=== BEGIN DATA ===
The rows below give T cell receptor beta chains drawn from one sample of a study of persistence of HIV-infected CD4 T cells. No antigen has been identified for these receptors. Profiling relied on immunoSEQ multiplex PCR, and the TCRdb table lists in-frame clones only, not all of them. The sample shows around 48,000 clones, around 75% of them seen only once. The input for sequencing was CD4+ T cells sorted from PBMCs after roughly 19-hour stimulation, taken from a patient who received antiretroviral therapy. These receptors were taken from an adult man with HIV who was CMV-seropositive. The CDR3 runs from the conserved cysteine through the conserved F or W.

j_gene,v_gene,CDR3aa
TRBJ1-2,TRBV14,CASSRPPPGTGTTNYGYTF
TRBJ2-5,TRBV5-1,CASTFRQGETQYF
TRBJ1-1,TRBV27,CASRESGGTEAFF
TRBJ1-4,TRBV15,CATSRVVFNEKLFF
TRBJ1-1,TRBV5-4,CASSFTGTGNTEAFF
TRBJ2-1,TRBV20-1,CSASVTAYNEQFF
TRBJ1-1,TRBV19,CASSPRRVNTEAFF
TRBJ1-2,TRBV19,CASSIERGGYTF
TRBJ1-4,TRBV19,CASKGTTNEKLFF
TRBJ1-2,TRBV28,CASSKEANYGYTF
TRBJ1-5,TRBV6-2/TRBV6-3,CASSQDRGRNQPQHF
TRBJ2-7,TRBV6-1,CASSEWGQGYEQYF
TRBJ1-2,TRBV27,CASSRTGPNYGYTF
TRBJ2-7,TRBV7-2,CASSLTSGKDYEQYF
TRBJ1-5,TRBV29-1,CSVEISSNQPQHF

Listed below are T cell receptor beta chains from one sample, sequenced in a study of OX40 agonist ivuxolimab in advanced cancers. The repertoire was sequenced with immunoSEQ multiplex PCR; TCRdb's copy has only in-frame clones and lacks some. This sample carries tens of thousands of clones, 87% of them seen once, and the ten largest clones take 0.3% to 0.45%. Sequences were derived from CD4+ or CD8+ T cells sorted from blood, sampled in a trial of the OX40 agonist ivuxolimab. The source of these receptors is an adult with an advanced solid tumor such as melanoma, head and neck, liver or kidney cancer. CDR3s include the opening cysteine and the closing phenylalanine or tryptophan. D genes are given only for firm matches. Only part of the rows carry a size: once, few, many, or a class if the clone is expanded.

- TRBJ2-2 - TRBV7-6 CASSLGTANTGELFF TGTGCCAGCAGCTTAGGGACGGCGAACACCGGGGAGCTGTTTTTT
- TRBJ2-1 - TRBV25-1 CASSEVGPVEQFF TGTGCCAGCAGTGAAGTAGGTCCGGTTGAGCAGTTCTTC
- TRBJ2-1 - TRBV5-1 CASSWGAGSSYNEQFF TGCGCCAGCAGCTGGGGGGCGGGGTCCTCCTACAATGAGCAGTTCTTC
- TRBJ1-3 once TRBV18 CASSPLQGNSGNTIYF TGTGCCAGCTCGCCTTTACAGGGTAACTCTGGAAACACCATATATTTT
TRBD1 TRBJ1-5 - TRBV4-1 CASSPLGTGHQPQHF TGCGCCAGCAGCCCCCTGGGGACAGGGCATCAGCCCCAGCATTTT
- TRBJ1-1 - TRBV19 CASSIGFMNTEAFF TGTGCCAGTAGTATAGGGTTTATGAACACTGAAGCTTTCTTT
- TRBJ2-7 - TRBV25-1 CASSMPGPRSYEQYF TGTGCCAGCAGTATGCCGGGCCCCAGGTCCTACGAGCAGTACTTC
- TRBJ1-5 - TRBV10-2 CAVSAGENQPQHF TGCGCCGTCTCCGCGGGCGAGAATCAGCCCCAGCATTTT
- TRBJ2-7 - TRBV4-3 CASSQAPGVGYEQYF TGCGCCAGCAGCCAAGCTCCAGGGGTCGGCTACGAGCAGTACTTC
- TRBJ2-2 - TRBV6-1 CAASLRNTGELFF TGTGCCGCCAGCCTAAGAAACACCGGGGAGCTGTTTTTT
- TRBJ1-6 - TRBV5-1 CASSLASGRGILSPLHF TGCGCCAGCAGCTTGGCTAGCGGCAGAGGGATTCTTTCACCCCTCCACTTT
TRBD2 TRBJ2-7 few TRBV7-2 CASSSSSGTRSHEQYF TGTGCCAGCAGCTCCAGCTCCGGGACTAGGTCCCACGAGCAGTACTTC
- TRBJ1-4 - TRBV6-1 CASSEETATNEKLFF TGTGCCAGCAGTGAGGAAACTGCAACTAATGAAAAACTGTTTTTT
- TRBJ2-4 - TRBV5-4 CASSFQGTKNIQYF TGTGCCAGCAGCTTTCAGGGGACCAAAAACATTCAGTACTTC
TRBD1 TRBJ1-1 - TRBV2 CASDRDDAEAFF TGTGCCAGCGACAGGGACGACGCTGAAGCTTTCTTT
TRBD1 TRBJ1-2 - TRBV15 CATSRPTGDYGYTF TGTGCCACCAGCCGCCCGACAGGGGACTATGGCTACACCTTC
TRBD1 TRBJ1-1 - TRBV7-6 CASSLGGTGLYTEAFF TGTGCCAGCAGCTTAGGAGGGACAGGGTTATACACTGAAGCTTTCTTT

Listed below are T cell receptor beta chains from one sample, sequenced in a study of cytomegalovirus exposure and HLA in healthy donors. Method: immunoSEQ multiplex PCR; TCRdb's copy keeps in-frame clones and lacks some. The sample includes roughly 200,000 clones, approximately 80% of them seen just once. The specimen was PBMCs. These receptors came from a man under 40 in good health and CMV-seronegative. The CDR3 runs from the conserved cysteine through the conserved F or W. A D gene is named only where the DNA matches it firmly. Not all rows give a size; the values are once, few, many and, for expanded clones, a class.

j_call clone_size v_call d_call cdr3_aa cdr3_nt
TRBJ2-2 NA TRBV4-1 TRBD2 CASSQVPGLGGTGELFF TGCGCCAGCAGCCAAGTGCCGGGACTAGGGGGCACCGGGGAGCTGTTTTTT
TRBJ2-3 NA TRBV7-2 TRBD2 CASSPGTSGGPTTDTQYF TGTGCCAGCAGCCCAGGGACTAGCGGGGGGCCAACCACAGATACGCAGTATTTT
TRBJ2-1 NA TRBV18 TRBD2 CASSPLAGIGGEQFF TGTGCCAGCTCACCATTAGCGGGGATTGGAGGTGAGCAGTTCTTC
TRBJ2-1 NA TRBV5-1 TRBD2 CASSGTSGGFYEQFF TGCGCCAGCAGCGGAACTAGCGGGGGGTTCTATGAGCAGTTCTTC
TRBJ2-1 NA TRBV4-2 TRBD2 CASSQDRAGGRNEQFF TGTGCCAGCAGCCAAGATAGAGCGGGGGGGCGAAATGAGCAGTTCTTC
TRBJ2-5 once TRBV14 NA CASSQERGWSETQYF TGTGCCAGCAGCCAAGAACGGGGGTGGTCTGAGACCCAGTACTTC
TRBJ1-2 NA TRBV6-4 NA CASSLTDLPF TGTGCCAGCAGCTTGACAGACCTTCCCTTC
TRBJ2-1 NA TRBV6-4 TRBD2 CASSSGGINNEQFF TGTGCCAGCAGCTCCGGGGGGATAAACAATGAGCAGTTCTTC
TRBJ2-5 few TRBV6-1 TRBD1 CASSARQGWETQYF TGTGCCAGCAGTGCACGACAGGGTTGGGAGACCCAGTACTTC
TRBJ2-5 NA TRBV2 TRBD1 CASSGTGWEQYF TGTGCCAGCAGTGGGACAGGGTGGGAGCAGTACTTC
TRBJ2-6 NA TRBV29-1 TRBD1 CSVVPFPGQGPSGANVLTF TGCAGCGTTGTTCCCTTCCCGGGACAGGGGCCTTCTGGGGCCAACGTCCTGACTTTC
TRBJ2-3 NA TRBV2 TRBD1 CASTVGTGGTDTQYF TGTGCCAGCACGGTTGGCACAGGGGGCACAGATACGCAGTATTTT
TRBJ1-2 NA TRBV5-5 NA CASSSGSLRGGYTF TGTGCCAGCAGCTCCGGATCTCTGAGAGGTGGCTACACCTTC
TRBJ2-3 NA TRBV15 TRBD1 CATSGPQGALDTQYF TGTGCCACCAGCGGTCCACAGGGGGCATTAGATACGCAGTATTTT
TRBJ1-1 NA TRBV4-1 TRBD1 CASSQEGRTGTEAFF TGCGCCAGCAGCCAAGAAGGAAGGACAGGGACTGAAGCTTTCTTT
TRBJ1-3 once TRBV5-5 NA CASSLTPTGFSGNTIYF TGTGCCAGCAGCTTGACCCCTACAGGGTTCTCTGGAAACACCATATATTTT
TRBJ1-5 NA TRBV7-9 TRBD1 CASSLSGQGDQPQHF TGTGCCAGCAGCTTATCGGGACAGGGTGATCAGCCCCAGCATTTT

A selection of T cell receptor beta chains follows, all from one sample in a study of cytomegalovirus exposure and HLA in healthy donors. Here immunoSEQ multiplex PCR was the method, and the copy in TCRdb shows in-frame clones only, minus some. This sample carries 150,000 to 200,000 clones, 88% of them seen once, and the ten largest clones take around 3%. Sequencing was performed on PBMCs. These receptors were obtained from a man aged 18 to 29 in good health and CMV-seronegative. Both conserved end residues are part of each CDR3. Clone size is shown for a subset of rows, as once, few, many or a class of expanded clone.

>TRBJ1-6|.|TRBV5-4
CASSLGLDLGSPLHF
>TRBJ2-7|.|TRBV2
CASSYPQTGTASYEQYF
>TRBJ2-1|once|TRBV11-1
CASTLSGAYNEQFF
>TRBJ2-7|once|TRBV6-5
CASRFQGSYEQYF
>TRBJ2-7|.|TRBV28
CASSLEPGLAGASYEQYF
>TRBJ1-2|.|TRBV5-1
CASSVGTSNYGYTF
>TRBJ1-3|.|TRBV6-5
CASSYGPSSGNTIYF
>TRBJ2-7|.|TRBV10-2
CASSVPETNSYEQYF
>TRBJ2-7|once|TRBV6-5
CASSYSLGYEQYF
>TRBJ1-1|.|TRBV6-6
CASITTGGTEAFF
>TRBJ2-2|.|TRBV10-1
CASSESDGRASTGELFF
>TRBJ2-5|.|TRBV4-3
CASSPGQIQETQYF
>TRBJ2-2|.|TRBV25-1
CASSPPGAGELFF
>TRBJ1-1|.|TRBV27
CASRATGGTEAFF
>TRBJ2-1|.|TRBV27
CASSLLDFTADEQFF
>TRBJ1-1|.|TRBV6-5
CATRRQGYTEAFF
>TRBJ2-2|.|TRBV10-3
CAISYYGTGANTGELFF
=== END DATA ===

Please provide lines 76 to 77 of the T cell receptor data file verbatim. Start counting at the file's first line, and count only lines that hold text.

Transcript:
>TRBJ2-2|.|TRBV10-1
CASSESDGRASTGELFF